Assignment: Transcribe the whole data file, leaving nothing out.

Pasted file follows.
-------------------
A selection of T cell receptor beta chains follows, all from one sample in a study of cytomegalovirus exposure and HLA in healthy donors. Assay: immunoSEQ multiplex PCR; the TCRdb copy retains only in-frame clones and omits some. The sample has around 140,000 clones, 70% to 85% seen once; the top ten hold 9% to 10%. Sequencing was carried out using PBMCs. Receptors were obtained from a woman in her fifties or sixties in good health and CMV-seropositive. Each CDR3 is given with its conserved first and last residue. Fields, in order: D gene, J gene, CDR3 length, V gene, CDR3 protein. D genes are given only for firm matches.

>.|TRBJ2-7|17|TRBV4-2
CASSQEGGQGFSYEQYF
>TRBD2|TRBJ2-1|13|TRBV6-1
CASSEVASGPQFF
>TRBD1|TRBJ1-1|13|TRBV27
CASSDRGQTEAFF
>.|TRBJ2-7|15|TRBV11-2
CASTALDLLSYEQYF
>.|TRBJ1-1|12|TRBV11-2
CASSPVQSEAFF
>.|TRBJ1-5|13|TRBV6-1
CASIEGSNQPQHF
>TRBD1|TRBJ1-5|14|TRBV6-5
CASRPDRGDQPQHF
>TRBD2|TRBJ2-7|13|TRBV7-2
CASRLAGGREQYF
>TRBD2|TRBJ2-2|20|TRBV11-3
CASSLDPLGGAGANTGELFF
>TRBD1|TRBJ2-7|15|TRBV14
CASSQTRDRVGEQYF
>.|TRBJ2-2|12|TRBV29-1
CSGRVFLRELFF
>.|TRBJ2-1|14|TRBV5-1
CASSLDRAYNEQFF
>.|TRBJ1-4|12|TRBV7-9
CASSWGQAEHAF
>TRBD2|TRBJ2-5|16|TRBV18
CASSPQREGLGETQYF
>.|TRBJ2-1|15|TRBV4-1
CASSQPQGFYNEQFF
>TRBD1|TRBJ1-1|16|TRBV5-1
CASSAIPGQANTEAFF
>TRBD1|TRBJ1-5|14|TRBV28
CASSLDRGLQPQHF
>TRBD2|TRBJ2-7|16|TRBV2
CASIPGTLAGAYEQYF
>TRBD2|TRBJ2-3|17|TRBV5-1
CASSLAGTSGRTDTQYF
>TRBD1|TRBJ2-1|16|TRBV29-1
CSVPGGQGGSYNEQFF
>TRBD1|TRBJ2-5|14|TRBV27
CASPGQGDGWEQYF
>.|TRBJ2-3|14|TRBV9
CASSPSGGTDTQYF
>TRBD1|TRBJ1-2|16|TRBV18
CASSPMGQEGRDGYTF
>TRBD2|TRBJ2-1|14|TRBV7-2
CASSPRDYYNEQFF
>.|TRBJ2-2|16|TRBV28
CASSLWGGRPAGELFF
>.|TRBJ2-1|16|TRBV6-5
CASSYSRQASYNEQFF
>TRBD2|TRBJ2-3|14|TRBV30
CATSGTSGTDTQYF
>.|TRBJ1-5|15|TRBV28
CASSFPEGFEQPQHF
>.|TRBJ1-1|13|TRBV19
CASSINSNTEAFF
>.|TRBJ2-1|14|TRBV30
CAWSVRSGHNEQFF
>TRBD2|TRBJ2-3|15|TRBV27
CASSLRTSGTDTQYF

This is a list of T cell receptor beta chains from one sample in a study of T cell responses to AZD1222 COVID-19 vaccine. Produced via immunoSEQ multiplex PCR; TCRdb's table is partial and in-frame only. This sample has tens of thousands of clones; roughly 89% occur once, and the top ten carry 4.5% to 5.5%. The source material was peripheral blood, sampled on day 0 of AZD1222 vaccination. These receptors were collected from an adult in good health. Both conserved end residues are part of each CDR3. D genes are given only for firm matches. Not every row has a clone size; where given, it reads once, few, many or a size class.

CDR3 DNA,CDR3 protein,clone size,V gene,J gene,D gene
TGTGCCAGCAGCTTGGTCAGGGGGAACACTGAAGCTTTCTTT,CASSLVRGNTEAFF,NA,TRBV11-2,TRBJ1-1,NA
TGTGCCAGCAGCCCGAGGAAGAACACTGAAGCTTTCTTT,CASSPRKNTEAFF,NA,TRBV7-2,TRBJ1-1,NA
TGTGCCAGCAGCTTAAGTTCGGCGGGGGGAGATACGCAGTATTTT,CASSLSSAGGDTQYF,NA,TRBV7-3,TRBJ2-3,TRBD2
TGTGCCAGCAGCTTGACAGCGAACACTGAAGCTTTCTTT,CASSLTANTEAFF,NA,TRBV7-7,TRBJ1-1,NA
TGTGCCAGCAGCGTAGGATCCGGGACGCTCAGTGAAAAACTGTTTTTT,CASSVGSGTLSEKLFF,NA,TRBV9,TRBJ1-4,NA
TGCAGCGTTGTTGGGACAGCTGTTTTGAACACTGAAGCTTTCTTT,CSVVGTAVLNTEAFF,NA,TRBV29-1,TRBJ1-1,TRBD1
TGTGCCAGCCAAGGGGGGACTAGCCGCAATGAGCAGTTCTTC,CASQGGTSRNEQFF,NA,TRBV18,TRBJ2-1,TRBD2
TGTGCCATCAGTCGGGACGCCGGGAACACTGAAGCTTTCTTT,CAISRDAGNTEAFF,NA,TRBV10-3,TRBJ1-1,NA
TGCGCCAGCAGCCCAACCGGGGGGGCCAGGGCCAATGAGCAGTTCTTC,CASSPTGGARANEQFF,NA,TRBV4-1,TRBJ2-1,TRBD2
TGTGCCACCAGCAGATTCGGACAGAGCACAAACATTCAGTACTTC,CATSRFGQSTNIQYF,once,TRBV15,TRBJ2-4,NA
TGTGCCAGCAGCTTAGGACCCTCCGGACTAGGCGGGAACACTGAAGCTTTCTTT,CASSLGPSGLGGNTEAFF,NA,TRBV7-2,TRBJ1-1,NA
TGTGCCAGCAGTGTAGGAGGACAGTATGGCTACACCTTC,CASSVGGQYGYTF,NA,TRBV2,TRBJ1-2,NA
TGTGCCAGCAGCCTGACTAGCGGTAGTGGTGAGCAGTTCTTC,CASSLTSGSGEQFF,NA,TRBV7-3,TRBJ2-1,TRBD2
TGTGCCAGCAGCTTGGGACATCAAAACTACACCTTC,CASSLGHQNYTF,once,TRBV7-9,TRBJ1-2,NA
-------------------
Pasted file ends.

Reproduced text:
A selection of T cell receptor beta chains follows, all from one sample in a study of cytomegalovirus exposure and HLA in healthy donors. Assay: immunoSEQ multiplex PCR; the TCRdb copy retains only in-frame clones and omits some. The sample has around 140,000 clones, 70% to 85% seen once; the top ten hold 9% to 10%. Sequencing was carried out using PBMCs. Receptors were obtained from a woman in her fifties or sixties in good health and CMV-seropositive. Each CDR3 is given with its conserved first and last residue. Fields, in order: D gene, J gene, CDR3 length, V gene, CDR3 protein. D genes are given only for firm matches.

>.|TRBJ2-7|17|TRBV4-2
CASSQEGGQGFSYEQYF
>TRBD2|TRBJ2-1|13|TRBV6-1
CASSEVASGPQFF
>TRBD1|TRBJ1-1|13|TRBV27
CASSDRGQTEAFF
>.|TRBJ2-7|15|TRBV11-2
CASTALDLLSYEQYF
>.|TRBJ1-1|12|TRBV11-2
CASSPVQSEAFF
>.|TRBJ1-5|13|TRBV6-1
CASIEGSNQPQHF
>TRBD1|TRBJ1-5|14|TRBV6-5
CASRPDRGDQPQHF
>TRBD2|TRBJ2-7|13|TRBV7-2
CASRLAGGREQYF
>TRBD2|TRBJ2-2|20|TRBV11-3
CASSLDPLGGAGANTGELFF
>TRBD1|TRBJ2-7|15|TRBV14
CASSQTRDRVGEQYF
>.|TRBJ2-2|12|TRBV29-1
CSGRVFLRELFF
>.|TRBJ2-1|14|TRBV5-1
CASSLDRAYNEQFF
>.|TRBJ1-4|12|TRBV7-9
CASSWGQAEHAF
>TRBD2|TRBJ2-5|16|TRBV18
CASSPQREGLGETQYF
>.|TRBJ2-1|15|TRBV4-1
CASSQPQGFYNEQFF
>TRBD1|TRBJ1-1|16|TRBV5-1
CASSAIPGQANTEAFF
>TRBD1|TRBJ1-5|14|TRBV28
CASSLDRGLQPQHF
>TRBD2|TRBJ2-7|16|TRBV2
CASIPGTLAGAYEQYF
>TRBD2|TRBJ2-3|17|TRBV5-1
CASSLAGTSGRTDTQYF
>TRBD1|TRBJ2-1|16|TRBV29-1
CSVPGGQGGSYNEQFF
>TRBD1|TRBJ2-5|14|TRBV27
CASPGQGDGWEQYF
>.|TRBJ2-3|14|TRBV9
CASSPSGGTDTQYF
>TRBD1|TRBJ1-2|16|TRBV18
CASSPMGQEGRDGYTF
>TRBD2|TRBJ2-1|14|TRBV7-2
CASSPRDYYNEQFF
>.|TRBJ2-2|16|TRBV28
CASSLWGGRPAGELFF
>.|TRBJ2-1|16|TRBV6-5
CASSYSRQASYNEQFF
>TRBD2|TRBJ2-3|14|TRBV30
CATSGTSGTDTQYF
>.|TRBJ1-5|15|TRBV28
CASSFPEGFEQPQHF
>.|TRBJ1-1|13|TRBV19
CASSINSNTEAFF
>.|TRBJ2-1|14|TRBV30
CAWSVRSGHNEQFF
>TRBD2|TRBJ2-3|15|TRBV27
CASSLRTSGTDTQYF

This is a list of T cell receptor beta chains from one sample in a study of T cell responses to AZD1222 COVID-19 vaccine. Produced via immunoSEQ multiplex PCR; TCRdb's table is partial and in-frame only. This sample has tens of thousands of clones; roughly 89% occur once, and the top ten carry 4.5% to 5.5%. The source material was peripheral blood, sampled on day 0 of AZD1222 vaccination. These receptors were collected from an adult in good health. Both conserved end residues are part of each CDR3. D genes are given only for firm matches. Not every row has a clone size; where given, it reads once, few, many or a size class.

CDR3 DNA,CDR3 protein,clone size,V gene,J gene,D gene
TGTGCCAGCAGCTTGGTCAGGGGGAACACTGAAGCTTTCTTT,CASSLVRGNTEAFF,NA,TRBV11-2,TRBJ1-1,NA
TGTGCCAGCAGCCCGAGGAAGAACACTGAAGCTTTCTTT,CASSPRKNTEAFF,NA,TRBV7-2,TRBJ1-1,NA
TGTGCCAGCAGCTTAAGTTCGGCGGGGGGAGATACGCAGTATTTT,CASSLSSAGGDTQYF,NA,TRBV7-3,TRBJ2-3,TRBD2
TGTGCCAGCAGCTTGACAGCGAACACTGAAGCTTTCTTT,CASSLTANTEAFF,NA,TRBV7-7,TRBJ1-1,NA
TGTGCCAGCAGCGTAGGATCCGGGACGCTCAGTGAAAAACTGTTTTTT,CASSVGSGTLSEKLFF,NA,TRBV9,TRBJ1-4,NA
TGCAGCGTTGTTGGGACAGCTGTTTTGAACACTGAAGCTTTCTTT,CSVVGTAVLNTEAFF,NA,TRBV29-1,TRBJ1-1,TRBD1
TGTGCCAGCCAAGGGGGGACTAGCCGCAATGAGCAGTTCTTC,CASQGGTSRNEQFF,NA,TRBV18,TRBJ2-1,TRBD2
TGTGCCATCAGTCGGGACGCCGGGAACACTGAAGCTTTCTTT,CAISRDAGNTEAFF,NA,TRBV10-3,TRBJ1-1,NA
TGCGCCAGCAGCCCAACCGGGGGGGCCAGGGCCAATGAGCAGTTCTTC,CASSPTGGARANEQFF,NA,TRBV4-1,TRBJ2-1,TRBD2
TGTGCCACCAGCAGATTCGGACAGAGCACAAACATTCAGTACTTC,CATSRFGQSTNIQYF,once,TRBV15,TRBJ2-4,NA
TGTGCCAGCAGCTTAGGACCCTCCGGACTAGGCGGGAACACTGAAGCTTTCTTT,CASSLGPSGLGGNTEAFF,NA,TRBV7-2,TRBJ1-1,NA
TGTGCCAGCAGTGTAGGAGGACAGTATGGCTACACCTTC,CASSVGGQYGYTF,NA,TRBV2,TRBJ1-2,NA
TGTGCCAGCAGCCTGACTAGCGGTAGTGGTGAGCAGTTCTTC,CASSLTSGSGEQFF,NA,TRBV7-3,TRBJ2-1,TRBD2
TGTGCCAGCAGCTTGGGACATCAAAACTACACCTTC,CASSLGHQNYTF,once,TRBV7-9,TRBJ1-2,NA